Lourdes is a town and commune situated in the southwest of the
Hautes-Pyrénées department, lying in the first Pyrenean foothills, in southwestern France.
Lourdes was originally a big market town lying in the foothills of the Pyrenees.
At that time the most prominent feature was the fortified castle which rises up from the
centre of the town on a rocky escarpment.
Following the claims that there were apparitions of Our Lady of Lourdes to
Bernadette Soubirous in 1858, Lourdes has developed into a major place of Christian pilgrimage.
2008 is the 150th Jubilee of the apparitions, and larger crowds than usual are expected to visit.
Today Lourdes has a population of around 15,000 inhabitants but is able to take in some
5,000,000 pilgrims and tourists every season.
Lourdes has the second greatest number of hotels in France after Paris with
about 270 establishments.
It is the joint seat of the diocese of Tarbes-et-Lourdes.
read full wikipedia reference about Lourdes, France
LOURDES , about 30km southeast of Pau,
has just one function. Over seven million Catholic pilgrims arrive
here each year, and the town is totally given over to looking
after and exploiting them. Lourdes was hardly more than a village
before 1858, when Bernadette Soubirous, the 14-year-old daughter
of an ex-miller, had the first of eighteen visions of the Virgin
Mary in the so-called Grotte de Massabielle by the Gave de Pau.
Since then, Lourdes has grown a great deal, and it is now one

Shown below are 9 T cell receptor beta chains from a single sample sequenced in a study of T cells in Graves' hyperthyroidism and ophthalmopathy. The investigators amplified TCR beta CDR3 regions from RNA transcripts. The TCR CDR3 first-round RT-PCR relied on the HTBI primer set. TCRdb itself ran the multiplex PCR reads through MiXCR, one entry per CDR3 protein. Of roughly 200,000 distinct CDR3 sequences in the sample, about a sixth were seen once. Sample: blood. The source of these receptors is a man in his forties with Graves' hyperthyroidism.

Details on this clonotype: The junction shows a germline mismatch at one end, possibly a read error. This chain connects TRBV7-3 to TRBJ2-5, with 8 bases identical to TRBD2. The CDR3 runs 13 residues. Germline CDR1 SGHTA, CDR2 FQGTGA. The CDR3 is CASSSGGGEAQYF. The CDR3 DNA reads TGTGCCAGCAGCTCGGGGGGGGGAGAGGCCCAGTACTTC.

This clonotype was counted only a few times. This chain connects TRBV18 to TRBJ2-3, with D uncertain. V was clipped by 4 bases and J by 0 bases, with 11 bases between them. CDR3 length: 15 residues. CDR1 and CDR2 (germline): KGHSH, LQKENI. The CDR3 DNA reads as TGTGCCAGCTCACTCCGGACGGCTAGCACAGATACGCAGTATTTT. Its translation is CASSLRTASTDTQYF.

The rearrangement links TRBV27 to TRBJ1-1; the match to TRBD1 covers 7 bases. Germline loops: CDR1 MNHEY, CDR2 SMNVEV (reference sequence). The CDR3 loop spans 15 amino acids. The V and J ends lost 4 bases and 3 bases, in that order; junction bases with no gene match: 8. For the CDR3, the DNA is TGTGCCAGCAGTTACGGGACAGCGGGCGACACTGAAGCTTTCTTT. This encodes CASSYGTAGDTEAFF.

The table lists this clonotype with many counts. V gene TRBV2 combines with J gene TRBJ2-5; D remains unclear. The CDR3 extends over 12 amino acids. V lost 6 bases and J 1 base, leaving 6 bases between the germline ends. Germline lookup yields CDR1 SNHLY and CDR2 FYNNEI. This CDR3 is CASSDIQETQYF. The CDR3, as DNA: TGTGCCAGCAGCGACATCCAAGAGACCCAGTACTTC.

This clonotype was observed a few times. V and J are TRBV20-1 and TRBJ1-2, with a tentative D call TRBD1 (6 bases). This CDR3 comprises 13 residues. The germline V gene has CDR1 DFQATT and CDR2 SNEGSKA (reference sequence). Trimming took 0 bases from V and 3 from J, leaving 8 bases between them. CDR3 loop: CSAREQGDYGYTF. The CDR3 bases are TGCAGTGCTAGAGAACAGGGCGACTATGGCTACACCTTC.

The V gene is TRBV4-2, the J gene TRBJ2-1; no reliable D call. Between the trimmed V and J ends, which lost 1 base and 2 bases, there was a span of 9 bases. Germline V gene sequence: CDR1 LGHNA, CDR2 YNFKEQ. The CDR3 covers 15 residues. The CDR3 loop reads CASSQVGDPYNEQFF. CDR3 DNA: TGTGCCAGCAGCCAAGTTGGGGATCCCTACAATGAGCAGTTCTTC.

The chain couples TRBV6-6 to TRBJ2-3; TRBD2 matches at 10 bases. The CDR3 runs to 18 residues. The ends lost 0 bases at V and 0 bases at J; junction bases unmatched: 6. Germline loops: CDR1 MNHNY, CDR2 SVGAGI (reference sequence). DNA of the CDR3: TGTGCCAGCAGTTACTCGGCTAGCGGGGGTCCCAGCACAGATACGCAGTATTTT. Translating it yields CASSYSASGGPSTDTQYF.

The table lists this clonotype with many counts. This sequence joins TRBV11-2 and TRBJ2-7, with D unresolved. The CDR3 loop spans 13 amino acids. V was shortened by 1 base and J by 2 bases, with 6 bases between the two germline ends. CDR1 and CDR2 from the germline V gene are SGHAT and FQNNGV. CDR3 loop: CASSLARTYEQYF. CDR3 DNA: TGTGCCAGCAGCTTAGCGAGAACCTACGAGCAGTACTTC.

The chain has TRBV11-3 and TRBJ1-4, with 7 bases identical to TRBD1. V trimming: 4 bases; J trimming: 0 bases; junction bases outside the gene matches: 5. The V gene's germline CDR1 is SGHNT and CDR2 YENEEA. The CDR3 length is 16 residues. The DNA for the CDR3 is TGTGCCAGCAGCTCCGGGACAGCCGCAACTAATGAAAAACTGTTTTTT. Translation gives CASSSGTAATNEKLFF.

of the biggest attractions in this part of France, many of its visitors hoping for
a miraculous cure for conventionally intractable ailments.
The first large-scale pilgrimage
took place in 1873, organized by a reactionary Catholic movement
called the Assomptionistes , whose avowed purpose was to stem
the advancing tide of republicanism and rationalism. They took
over the management of Lourdes, shoving aside the local priest
who had wanted to organize the pilgrimages himself. Adroit propagandists
and agitators, they sought to promote their cause by publishing
a cheap mass-circulation paper called La Croix , aimed at the
poor and uneducated, and by organizing these massive pilgrimages.
Practically every shop
is given over to the sale of indescribable religious kitsch:
Bernadette in every shape and size, adorning barometers, thermometers,
plastic tree trunks, key rings, empty bottles that you can fill
with holy Lourdes water, bellows, candles, sweets and illuminated
plastic grottoes. There's even a waxworks museum, the Musée
at 87 rue de la Grotte (daily: April-Oct 9-11.30am & 1.30-6.30pm;
July & Aug also 8.30-10pm), with over a hundred lifesize
figures illustrating the lives of Bernadette and Christ. Clustered
around the miraculous grotto are the churches of the Cité
Réligieuse , an annexe to the town proper that sprang
up last century. The first to be built was the flamboyant Basilique
du Rosaire et de l'Immaculée Conception (1871-1883), swiftly
followed by the massive subterranean Basilique St-Pie-X , which
claims to be able to house 20,000 people at a time. The Grotte
de Massabielle itself, where Bernadette had her visions, is the
focus of the pilgrimages - a moisture-blackened overhang by the
riverside with a statue of the Virgin in waxwork white and baby
Lourdes' only secular attraction
is its castle , poised on a rocky bluff guarding the approaches
to the valleys and passes of the central Pyrenees. Briefly an
English stronghold in the late fourteenth century, it later became
a state prison. Inside, it houses the surprisingly excellent
Musée Pyrénéen (guided visits: April-Sept
daily 9-11.45am & 1.30-6.45pm; rest of year daily except
Tues 9am-noon & 2-6pm; last tour 1hr before closing; 30F/?4.60).
Its collections include Pyrenean fauna, all sorts of fascinating
pastoral and farming gear, and an interesting section on the
history of Pyrenean mountaineering. In the rock garden outside
are some beautiful models of various Pyrenean styles of house,
as well as of the churches of St-Bertrand-de-Comminges and Luz-St-Sauveur.
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